not seek recognition under EMIR. This would raise similar issues to those set out above.
Concerns if the notification is triggered by a CCP submitting an application for
Significant uncertainty may also arise where the notification is triggered by a CCP submitting
an application for authorization or recognition:
There is no requirement under EMIR for competent authorities to notify ESMA when
they receive an application for authorization under EMIR. As a result, it is not clear
that ESMA has the authority to request this information.
This approach could have the effect that the process for authorizing a CCP and for
determining that an OTC derivative contract should be subject to the mandatory
clearing obligation would be run in parallel, and that the relevant class of OTC
derivative contract may become subject to the mandatory clearing obligation at the
same time that the CCP becomes authorized. Unless there are clear transitional
provisions, this would not give firms any time to make arrangements for clearing the
relevant class of OTC derivative contract. There is no requirement for competent
authorities or for ESMA to publish a notice that a particular CCP has applied for
authorization or recognition, so firms would only become aware that a CCP was
seeking authorization or recognition when it actually became authorized or
recognized. It would be necessary for there to be a period of time in between the
announcement that a CCP has been authorized or recognised, and the announcement
that particular classes of OTC derivatives are subject to the mandatory clearing
obligation for firms to amend their contracts to allow for central clearing, put in place
arrangements for clearing that class of OTC derivatives through an authorized CCP,
and to amend their systems and controls to ensure that all OTC derivatives of the
relevant type are centrally cleared.
As discussed above, a third country CCP which seeks recognition from ESMA may never
obtain recognition. This could create a class of OTC derivatives which are subject to
mandatory clearing but which no authorized or recognised CCP is able to clear.
Again, as discussed above, it is important that counterparties know whether they will be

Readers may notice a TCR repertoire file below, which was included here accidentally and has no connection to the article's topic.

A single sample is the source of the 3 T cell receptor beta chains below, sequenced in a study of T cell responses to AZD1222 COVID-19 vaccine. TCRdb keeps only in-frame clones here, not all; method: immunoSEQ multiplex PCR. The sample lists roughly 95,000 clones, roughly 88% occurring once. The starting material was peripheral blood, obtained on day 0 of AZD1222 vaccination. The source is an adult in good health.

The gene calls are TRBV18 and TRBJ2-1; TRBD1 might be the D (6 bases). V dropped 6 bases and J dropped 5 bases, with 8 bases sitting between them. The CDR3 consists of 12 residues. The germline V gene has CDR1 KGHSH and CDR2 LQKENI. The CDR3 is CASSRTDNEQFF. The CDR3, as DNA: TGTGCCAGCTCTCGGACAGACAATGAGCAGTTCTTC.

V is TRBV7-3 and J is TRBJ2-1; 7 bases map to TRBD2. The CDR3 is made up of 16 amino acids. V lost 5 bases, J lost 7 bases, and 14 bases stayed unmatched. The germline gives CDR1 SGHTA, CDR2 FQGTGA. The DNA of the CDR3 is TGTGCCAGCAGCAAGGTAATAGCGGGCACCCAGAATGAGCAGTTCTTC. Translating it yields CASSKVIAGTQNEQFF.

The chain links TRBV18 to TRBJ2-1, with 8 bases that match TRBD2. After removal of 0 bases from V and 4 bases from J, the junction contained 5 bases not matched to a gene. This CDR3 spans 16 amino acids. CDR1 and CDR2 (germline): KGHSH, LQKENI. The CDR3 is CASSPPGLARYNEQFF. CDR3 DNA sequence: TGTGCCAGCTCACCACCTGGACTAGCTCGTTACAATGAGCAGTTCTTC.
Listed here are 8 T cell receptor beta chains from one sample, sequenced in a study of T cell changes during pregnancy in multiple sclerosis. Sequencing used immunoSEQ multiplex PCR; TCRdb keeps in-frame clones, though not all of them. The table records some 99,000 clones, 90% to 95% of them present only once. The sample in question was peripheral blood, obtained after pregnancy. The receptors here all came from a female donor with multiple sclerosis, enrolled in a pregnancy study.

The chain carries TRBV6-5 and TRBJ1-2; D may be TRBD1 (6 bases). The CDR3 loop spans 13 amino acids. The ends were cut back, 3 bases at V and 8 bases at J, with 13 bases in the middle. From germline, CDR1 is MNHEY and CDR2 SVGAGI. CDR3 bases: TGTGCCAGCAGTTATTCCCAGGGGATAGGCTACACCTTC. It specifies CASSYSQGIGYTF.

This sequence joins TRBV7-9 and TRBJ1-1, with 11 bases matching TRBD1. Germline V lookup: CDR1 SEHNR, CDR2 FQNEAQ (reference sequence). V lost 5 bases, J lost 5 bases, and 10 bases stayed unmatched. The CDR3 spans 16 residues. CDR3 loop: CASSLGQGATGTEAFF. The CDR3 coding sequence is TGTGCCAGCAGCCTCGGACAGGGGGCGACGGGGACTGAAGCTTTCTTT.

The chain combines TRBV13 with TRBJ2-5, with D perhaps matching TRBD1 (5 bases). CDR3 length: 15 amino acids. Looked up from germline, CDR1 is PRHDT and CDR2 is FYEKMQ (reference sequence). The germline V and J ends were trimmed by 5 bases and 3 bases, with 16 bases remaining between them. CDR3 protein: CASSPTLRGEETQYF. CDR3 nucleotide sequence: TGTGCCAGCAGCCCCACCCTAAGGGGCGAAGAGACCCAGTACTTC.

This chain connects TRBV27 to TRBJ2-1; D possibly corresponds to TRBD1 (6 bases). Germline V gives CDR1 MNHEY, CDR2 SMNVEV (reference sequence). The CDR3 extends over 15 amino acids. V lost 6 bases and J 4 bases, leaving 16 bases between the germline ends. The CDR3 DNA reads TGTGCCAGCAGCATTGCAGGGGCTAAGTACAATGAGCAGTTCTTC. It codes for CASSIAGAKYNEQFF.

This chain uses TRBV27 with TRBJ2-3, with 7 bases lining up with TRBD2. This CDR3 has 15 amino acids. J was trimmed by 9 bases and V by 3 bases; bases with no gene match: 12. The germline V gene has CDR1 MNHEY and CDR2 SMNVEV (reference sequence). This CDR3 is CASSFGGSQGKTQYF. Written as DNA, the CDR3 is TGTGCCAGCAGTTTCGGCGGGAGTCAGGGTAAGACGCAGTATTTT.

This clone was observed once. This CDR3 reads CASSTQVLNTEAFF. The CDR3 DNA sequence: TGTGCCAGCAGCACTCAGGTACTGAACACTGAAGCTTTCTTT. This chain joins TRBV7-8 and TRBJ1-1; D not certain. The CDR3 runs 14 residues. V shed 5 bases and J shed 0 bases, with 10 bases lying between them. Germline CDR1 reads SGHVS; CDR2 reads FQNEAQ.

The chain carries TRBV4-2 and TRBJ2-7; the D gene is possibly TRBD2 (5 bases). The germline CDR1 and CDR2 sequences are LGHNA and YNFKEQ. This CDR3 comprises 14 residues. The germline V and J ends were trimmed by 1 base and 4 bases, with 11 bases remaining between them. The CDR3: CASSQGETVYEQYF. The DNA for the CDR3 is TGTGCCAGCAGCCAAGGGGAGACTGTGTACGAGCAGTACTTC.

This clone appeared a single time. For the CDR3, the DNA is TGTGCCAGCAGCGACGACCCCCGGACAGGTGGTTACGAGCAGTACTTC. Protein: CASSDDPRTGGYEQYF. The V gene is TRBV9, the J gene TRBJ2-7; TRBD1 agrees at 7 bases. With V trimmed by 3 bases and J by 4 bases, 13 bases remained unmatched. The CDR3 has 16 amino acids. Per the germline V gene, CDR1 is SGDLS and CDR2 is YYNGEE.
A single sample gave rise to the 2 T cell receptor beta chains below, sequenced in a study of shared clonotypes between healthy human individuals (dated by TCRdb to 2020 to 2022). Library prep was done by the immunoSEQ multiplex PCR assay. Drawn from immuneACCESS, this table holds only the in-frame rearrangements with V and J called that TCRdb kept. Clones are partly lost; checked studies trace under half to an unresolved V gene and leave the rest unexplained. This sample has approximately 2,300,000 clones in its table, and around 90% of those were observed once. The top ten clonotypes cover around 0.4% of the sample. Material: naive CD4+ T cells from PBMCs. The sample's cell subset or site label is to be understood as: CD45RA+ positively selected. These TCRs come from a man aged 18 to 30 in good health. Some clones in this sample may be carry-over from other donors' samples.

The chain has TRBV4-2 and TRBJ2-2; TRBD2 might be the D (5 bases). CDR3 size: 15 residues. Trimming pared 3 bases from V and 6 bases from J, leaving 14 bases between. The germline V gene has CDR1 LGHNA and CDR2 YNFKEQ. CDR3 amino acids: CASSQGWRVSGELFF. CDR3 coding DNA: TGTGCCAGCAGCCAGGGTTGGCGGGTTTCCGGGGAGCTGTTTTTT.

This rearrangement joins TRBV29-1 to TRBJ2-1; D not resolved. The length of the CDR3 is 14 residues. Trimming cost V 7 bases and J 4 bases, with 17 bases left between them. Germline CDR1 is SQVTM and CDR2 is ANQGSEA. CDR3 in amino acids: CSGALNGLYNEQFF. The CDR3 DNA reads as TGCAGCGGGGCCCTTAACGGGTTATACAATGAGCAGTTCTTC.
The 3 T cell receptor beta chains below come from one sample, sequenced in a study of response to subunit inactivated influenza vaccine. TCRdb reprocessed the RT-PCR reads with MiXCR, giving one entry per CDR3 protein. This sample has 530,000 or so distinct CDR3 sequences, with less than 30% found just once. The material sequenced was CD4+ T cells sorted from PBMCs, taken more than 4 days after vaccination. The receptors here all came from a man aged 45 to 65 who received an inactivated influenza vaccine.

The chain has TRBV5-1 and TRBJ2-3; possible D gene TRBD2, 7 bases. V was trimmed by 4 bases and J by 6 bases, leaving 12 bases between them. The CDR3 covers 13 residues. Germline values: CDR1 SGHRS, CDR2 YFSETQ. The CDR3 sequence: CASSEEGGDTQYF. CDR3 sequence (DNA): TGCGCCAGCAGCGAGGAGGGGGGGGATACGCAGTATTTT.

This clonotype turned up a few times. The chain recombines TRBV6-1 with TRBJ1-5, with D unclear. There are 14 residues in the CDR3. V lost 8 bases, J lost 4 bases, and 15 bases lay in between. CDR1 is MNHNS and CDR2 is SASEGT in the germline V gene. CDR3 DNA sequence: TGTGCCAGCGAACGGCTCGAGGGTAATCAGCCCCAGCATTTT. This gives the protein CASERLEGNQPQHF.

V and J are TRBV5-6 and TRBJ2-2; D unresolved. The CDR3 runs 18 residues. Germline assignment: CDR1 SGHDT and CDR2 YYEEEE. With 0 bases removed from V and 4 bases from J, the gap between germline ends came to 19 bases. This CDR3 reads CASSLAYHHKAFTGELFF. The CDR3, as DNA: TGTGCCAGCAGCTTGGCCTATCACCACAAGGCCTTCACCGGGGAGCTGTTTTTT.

required to comply with the clearing obligation before classes of OTC derivative contract
become subject to mandatory clearing, to give them time to enter into clearing arrangements,
amend their contracts and adapt their systems and controls. The RTS specifying the clearing
threshold for non-financial counterparties should be adopted well in advance of any RTS
specifying the classes of OTC derivative contracts which are subject to the mandatory
In addition, Article 1(5) DET could be read as imposing a further pre-condition for
authorization of a CCP under EMIR. If ESMA intends to start the mandatory clearing process
from the date on which ESMA is notified that a CCP has submitted an application for
authorization or recognition, Article 1(5) DET should be amended to clarify that the process
for authorization of a CCP under EMIR and the process for determining that a class of OTC
derivatives is eligible for mandatory clearing under EMIR Article 5 are separate, and that a
CCP may still be authorized under EMIR even if ESMA determines that the OTC derivatives
it clears are not subject to the mandatory clearing obligation.
Details to be included in the notification from the competent authority to ESMA
Article 1(2)(f) DET requires that the notification shall include information on "risk
management, legal and operational capacity of the range of counterparties active in the
market". This is not information that a CCP or competent authority would necessarily have